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Bull NYU Hosp Jt Dis. 2010;68(3):232-8.

Rheumatoid arthritis classification criteria - It's finally time to move on!

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Division of Rheumatology, Department of Medicine, Stanford University School of Medicine, Palo Alto, California, USA.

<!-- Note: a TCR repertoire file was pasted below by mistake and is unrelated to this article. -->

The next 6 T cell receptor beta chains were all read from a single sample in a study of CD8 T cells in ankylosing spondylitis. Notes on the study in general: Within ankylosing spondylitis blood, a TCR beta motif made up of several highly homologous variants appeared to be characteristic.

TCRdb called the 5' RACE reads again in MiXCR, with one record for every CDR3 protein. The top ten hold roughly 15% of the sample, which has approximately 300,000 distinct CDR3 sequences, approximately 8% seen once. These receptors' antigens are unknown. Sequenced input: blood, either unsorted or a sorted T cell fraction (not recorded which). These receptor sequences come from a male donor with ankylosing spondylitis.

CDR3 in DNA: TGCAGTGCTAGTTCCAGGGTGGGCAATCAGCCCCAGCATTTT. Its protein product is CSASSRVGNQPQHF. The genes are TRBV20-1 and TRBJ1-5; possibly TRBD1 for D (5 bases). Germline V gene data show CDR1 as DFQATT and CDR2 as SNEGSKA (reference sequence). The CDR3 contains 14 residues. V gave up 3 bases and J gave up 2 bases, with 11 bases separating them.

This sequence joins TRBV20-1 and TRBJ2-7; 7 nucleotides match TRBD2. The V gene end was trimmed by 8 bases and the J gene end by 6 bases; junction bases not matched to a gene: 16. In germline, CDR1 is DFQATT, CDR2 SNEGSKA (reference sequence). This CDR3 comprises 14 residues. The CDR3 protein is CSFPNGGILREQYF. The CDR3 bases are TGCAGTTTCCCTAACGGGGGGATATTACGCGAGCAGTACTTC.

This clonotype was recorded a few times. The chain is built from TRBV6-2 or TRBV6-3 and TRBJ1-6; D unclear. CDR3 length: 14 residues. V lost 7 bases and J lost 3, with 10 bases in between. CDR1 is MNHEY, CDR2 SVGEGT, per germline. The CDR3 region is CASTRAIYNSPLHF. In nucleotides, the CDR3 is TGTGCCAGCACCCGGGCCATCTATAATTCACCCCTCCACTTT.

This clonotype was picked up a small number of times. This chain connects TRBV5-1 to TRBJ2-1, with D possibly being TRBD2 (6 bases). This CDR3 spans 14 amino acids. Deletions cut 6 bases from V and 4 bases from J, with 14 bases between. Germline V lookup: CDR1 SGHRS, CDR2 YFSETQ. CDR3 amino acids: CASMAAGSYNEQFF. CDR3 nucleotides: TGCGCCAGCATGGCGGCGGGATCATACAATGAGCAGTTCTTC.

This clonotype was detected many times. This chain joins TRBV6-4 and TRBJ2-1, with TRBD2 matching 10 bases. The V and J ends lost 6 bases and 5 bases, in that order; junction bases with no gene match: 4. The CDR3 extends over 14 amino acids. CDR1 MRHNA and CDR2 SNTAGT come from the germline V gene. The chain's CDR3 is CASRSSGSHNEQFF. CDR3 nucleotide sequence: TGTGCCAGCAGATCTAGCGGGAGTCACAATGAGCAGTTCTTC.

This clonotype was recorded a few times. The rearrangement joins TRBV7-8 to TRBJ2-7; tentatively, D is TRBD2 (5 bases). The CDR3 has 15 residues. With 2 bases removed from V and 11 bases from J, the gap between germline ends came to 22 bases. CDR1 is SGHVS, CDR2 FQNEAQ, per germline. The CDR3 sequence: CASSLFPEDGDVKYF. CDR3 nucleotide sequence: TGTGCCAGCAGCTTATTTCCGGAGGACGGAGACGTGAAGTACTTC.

The diagnosis of rheumatoid arthritis (RA) is often challenging, due to a wide spectrum of presentations, progressive changes in disease course over time, and, perhaps, most importantly, lack of a clinical or laboratory gold standard to define the presence or absence of disease. Several attempts at the creation of RA classification criteria have been undertaken; however, each time, there have been significant limitations in applying these criteria to the clinical setting. Several components of the 1987 RA criteria require the presence of established joint damage; thus, they were limited in their ability to identify patients with early disease, potentially delaying initiation of early aggressive therapy until irreversible damage had occurred. With the recognition that early, aggressive therapy has the potential to decrease RA-associated morbidity and significantly alter disease course, there is clearly a need for criteria that also will facilitate early diagnosis and encourage initiation of therapy through disease modifying drugs (DMARDs). This mission recently has been taken on by a combined task force composed of membership from both the American College of Rheumatology (ACR) and the European League Against Rheumatism (EULAR), the outcomes of which are discussed below.

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